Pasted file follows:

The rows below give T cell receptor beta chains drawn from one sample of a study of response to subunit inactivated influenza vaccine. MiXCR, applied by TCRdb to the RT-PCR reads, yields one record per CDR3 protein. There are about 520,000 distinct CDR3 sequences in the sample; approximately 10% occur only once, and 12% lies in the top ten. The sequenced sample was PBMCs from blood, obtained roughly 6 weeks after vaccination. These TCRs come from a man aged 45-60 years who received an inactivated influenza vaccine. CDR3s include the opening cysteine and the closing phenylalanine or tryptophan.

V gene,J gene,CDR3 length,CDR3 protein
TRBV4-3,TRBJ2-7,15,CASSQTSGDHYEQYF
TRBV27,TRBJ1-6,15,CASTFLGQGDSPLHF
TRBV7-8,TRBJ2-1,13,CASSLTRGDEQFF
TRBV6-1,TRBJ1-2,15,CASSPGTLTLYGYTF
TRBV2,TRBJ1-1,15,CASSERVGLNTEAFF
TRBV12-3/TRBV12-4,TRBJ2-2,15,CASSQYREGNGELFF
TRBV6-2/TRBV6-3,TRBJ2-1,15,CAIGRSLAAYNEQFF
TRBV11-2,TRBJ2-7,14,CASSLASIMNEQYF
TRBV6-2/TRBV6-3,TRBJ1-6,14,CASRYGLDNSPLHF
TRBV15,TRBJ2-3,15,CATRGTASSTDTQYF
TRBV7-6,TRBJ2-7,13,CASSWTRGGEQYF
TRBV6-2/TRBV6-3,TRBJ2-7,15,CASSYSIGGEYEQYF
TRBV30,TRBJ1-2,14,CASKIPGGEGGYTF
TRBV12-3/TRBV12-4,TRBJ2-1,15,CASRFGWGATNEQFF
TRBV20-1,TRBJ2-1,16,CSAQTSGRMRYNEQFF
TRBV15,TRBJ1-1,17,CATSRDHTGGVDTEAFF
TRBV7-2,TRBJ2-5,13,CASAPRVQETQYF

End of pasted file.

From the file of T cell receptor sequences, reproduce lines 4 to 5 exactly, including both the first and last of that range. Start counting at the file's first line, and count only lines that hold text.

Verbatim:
TRBV27,TRBJ1-6,15,CASTFLGQGDSPLHF
TRBV7-8,TRBJ2-1,13,CASSLTRGDEQFF